The analysis of this new study showed that the incidence of these cardiovascular events was 3.4% in the group taking antihypertensive medication at bedtime and 3.7% in the group taking antihypertensive medication in the morning during the 5-year follow-up period, and the final data analysis showed that there was no significant difference in the reduction of cardiovascular time occurs between the different time points of taking antihypertensive medication.

In the face of two studies with different conclusions, which one should we believe? The former study overturned conventional knowledge and found that taking antihypertensive drugs at bedtime would bring a hugely beneficial effect; while the latter study was updated and the number of participants reached 21,000, the conclusion reached was painless. Seeing this, I believe that many friends will feel at a loss, this study, that study, do not know who to believe.

Three major international societies of hypertension, giving position papers on the timing of antihypertensive medication

To clarify this issue, on August 16, 2022, the world's three leading societies on hypertension, including the International Society of Hypertension (ISH), the World Hypertension League (WHL), and the European Society of Hypertension (ESH), published a position paper on the timing of antihypertensive medication, and the relevant points in this paper can be used for reference.

The paper states that one of the key goals of antihypertensive therapy is to achieve complete control of blood pressure over 24 hours using long-acting antihypertensive drugs.

For this point, it is now the consensus of hypertension drug therapy, and most of the antihypertensive drugs on the market, especially some new antihypertensive drugs, are also long-acting antihypertensive drugs, it should be noted that although long-acting antihypertensive drugs are drugs taken once a day, it does not mean that the drugs are necessarily able to control blood pressure steadily within 24 hours, and such drugs enhance the compliance of taking drugs, but they are not necessarily able to more Stable control of blood pressure. We will discuss how to choose the time to take the medication later.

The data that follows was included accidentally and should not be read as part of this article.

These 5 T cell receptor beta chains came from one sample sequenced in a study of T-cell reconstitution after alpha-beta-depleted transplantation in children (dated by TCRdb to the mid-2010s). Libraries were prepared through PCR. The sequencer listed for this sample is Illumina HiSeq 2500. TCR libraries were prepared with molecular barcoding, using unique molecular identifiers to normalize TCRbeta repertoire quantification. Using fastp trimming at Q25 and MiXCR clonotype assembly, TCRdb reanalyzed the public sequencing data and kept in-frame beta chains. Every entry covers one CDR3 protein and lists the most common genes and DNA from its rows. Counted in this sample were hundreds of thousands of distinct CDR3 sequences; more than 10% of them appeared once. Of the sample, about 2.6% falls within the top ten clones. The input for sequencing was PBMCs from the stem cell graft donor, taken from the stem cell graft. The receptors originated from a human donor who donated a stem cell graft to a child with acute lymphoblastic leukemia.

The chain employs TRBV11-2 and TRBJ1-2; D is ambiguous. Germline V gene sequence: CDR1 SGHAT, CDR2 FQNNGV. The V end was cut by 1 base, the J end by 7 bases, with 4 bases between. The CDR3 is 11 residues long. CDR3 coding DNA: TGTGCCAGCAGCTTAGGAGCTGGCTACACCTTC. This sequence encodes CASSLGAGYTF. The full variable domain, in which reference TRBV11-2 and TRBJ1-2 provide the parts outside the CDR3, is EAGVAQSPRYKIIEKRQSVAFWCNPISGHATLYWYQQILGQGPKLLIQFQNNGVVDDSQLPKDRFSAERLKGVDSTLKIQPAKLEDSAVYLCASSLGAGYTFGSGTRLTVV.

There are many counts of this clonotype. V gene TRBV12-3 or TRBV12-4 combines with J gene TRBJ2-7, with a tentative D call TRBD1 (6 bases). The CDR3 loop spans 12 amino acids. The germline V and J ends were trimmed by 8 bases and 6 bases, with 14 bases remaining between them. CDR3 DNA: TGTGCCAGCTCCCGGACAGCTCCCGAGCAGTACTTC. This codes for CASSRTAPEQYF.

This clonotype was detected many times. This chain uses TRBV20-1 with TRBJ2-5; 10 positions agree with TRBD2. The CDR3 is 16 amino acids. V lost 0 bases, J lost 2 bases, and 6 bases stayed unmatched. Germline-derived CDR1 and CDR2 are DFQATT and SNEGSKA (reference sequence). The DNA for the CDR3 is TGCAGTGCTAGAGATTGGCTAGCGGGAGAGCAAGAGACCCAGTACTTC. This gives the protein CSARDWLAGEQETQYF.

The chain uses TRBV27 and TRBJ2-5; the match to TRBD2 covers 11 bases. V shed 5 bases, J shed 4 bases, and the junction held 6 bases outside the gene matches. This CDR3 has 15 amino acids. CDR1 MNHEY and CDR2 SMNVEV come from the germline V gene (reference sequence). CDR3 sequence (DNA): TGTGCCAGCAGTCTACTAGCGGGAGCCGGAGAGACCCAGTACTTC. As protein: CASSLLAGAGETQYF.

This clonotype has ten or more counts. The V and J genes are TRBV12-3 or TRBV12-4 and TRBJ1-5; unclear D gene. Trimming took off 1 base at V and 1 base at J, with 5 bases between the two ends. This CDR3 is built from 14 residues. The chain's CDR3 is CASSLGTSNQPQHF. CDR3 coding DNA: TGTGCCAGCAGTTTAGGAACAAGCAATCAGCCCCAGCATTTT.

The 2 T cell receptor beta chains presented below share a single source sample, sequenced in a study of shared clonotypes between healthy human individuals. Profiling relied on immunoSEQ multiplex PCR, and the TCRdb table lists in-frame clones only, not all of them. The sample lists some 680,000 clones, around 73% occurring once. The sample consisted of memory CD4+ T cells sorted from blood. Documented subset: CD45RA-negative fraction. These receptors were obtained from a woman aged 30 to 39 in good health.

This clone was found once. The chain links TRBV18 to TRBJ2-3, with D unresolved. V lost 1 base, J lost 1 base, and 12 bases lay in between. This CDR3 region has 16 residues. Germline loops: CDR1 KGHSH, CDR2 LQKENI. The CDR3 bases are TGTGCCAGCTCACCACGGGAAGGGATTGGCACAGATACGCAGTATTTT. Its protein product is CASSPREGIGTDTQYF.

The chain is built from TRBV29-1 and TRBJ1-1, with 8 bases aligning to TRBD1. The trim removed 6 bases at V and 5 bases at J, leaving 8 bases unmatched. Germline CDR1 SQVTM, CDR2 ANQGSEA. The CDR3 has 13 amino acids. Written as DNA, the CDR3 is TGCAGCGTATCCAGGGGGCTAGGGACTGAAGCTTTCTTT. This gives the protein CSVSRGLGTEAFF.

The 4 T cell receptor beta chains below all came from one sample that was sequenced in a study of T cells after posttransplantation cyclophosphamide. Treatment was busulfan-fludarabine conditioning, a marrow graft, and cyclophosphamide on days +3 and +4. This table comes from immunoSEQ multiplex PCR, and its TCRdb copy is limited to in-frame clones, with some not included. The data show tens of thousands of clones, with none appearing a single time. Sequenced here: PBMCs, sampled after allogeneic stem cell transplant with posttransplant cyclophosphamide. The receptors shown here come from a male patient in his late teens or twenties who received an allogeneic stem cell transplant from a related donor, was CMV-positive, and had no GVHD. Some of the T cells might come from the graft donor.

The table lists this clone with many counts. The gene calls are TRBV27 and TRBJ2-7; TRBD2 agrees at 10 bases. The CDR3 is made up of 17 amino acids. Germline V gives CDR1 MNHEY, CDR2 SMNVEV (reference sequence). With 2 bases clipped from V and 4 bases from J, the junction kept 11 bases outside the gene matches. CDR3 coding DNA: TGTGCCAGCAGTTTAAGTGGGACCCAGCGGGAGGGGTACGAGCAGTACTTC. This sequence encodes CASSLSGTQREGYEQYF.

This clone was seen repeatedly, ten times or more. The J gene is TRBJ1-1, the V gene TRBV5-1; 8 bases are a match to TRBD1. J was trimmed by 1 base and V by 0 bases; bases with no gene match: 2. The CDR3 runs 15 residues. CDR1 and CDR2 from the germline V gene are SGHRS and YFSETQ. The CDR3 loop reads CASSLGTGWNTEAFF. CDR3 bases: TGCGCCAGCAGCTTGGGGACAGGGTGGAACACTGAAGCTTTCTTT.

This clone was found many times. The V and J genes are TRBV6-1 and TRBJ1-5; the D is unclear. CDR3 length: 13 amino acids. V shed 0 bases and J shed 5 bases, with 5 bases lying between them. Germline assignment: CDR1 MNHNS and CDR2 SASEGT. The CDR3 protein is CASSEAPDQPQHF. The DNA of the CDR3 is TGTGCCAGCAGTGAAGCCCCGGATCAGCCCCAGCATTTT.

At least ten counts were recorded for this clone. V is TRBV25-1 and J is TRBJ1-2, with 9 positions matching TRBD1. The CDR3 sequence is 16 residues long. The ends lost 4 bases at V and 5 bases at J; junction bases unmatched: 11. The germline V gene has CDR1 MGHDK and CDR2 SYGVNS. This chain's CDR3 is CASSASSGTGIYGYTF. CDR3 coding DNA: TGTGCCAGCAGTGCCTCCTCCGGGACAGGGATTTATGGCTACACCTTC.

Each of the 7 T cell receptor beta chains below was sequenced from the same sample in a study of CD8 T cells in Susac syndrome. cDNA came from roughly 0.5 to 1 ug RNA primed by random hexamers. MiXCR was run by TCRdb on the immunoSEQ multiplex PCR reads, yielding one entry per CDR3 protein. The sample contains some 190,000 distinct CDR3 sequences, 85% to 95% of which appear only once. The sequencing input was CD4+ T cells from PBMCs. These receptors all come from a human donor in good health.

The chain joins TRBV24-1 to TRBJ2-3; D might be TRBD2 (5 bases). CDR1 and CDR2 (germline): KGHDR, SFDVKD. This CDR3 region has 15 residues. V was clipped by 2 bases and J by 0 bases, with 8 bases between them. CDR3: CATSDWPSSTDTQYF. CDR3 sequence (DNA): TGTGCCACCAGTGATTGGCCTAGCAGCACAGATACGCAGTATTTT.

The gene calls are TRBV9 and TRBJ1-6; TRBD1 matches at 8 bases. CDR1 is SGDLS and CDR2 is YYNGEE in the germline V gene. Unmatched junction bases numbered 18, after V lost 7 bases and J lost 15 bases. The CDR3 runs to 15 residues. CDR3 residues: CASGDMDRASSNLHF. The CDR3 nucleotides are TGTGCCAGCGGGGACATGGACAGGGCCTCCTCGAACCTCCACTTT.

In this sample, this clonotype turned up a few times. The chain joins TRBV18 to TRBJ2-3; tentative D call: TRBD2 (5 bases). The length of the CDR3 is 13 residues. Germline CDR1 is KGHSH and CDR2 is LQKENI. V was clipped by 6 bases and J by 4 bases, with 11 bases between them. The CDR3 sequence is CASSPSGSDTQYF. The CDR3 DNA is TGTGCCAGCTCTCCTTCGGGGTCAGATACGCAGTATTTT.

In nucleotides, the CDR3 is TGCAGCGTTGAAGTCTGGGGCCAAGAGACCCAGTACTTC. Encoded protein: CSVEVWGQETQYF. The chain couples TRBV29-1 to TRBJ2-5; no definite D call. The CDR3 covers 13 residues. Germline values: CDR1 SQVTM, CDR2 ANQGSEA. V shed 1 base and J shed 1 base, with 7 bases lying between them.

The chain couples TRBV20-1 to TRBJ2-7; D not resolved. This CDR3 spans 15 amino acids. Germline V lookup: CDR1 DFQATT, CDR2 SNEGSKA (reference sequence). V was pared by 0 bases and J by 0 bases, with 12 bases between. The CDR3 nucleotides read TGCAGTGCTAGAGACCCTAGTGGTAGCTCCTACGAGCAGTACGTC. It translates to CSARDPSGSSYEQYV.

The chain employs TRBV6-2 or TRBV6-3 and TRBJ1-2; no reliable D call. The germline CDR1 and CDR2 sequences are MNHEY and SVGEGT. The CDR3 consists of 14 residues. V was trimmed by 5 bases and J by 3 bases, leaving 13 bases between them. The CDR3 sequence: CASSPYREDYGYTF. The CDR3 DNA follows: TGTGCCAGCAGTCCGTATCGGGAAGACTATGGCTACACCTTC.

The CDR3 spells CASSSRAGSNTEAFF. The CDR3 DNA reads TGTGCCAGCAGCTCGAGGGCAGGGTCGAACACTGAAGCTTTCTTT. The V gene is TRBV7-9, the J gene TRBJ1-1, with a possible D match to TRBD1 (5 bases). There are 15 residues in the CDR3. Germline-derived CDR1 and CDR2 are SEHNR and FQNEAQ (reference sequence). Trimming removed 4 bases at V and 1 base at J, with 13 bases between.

About the benefit of taking antihypertensive medications at bedtime, the position paper argues that the current study designs comparing the use of antihypertensive medications at bedtime with other times are largely inadequate or not rigorous, and in some cases have methodological limitations, and therefore do not demonstrate a clear benefit of taking antihypertensive medications at bedtime.

Regarding the timing of antihypertensive medication, the position paper states that until high-quality evidence is available, it is still appropriate to follow the clinical protocol for most hypertension drug therapy, with long-acting antihypertensive medications alone and in combination, and to take antihypertensive medications after rising in the morning.

Needless to say, this recommendation is a very conservative one in terms of dosing time. The main implication is that there is no clear evidence at this time, and therefore, the original rule of choosing to take medication after rising in the morning should still be followed.

A little personal reflection

Regarding the above 2 studies with different conclusions and the recommendations given by the three universities, I would like to share my personal opinion for your reference.